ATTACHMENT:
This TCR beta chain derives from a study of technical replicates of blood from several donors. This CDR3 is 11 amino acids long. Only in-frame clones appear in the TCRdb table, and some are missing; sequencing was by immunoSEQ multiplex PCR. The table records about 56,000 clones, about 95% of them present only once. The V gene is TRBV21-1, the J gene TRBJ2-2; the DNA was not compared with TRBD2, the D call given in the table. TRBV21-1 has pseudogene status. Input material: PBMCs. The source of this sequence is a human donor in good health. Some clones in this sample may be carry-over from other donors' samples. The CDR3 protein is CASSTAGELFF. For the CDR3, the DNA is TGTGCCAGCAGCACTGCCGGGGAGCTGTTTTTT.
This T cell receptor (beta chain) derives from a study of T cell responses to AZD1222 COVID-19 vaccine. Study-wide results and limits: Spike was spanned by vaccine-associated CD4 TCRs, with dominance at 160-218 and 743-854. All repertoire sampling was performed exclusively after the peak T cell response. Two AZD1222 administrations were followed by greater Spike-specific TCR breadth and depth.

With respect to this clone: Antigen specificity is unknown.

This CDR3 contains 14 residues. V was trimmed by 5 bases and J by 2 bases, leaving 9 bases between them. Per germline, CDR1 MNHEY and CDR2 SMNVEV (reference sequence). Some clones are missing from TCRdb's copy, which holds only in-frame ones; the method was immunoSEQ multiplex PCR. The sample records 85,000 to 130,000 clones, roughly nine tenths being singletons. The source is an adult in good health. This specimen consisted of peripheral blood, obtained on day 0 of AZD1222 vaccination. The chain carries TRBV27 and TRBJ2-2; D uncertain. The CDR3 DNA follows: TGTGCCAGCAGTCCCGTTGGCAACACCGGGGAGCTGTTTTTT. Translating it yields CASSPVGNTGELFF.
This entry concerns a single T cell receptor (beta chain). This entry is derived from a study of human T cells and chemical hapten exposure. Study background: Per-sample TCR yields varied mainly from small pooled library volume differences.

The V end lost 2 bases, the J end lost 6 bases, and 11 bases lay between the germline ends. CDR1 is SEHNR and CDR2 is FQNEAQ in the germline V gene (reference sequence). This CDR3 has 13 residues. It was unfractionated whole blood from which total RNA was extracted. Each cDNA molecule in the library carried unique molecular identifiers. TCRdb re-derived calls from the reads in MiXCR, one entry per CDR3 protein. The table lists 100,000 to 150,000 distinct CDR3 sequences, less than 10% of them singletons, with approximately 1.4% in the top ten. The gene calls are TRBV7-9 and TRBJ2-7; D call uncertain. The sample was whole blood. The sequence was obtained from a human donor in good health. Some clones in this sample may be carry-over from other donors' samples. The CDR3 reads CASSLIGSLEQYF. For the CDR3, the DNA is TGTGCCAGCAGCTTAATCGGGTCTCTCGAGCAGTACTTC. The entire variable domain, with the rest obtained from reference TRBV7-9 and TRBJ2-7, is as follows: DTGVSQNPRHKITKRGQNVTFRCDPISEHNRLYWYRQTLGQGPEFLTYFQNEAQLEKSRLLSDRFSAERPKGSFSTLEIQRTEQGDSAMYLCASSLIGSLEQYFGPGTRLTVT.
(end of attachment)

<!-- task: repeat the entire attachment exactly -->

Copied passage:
This TCR beta chain derives from a study of technical replicates of blood from several donors. This CDR3 is 11 amino acids long. Only in-frame clones appear in the TCRdb table, and some are missing; sequencing was by immunoSEQ multiplex PCR. The table records about 56,000 clones, about 95% of them present only once. The V gene is TRBV21-1, the J gene TRBJ2-2; the DNA was not compared with TRBD2, the D call given in the table. TRBV21-1 has pseudogene status. Input material: PBMCs. The source of this sequence is a human donor in good health. Some clones in this sample may be carry-over from other donors' samples. The CDR3 protein is CASSTAGELFF. For the CDR3, the DNA is TGTGCCAGCAGCACTGCCGGGGAGCTGTTTTTT.
This T cell receptor (beta chain) derives from a study of T cell responses to AZD1222 COVID-19 vaccine. Study-wide results and limits: Spike was spanned by vaccine-associated CD4 TCRs, with dominance at 160-218 and 743-854. All repertoire sampling was performed exclusively after the peak T cell response. Two AZD1222 administrations were followed by greater Spike-specific TCR breadth and depth.

With respect to this clone: Antigen specificity is unknown.

This CDR3 contains 14 residues. V was trimmed by 5 bases and J by 2 bases, leaving 9 bases between them. Per germline, CDR1 MNHEY and CDR2 SMNVEV (reference sequence). Some clones are missing from TCRdb's copy, which holds only in-frame ones; the method was immunoSEQ multiplex PCR. The sample records 85,000 to 130,000 clones, roughly nine tenths being singletons. The source is an adult in good health. This specimen consisted of peripheral blood, obtained on day 0 of AZD1222 vaccination. The chain carries TRBV27 and TRBJ2-2; D uncertain. The CDR3 DNA follows: TGTGCCAGCAGTCCCGTTGGCAACACCGGGGAGCTGTTTTTT. Translating it yields CASSPVGNTGELFF.
This entry concerns a single T cell receptor (beta chain). This entry is derived from a study of human T cells and chemical hapten exposure. Study background: Per-sample TCR yields varied mainly from small pooled library volume differences.

The V end lost 2 bases, the J end lost 6 bases, and 11 bases lay between the germline ends. CDR1 is SEHNR and CDR2 is FQNEAQ in the germline V gene (reference sequence). This CDR3 has 13 residues. It was unfractionated whole blood from which total RNA was extracted. Each cDNA molecule in the library carried unique molecular identifiers. TCRdb re-derived calls from the reads in MiXCR, one entry per CDR3 protein. The table lists 100,000 to 150,000 distinct CDR3 sequences, less than 10% of them singletons, with approximately 1.4% in the top ten. The gene calls are TRBV7-9 and TRBJ2-7; D call uncertain. The sample was whole blood. The sequence was obtained from a human donor in good health. Some clones in this sample may be carry-over from other donors' samples. The CDR3 reads CASSLIGSLEQYF. For the CDR3, the DNA is TGTGCCAGCAGCTTAATCGGGTCTCTCGAGCAGTACTTC. The entire variable domain, with the rest obtained from reference TRBV7-9 and TRBJ2-7, is as follows: DTGVSQNPRHKITKRGQNVTFRCDPISEHNRLYWYRQTLGQGPEFLTYFQNEAQLEKSRLLSDRFSAERPKGSFSTLEIQRTEQGDSAMYLCASSLIGSLEQYFGPGTRLTVT.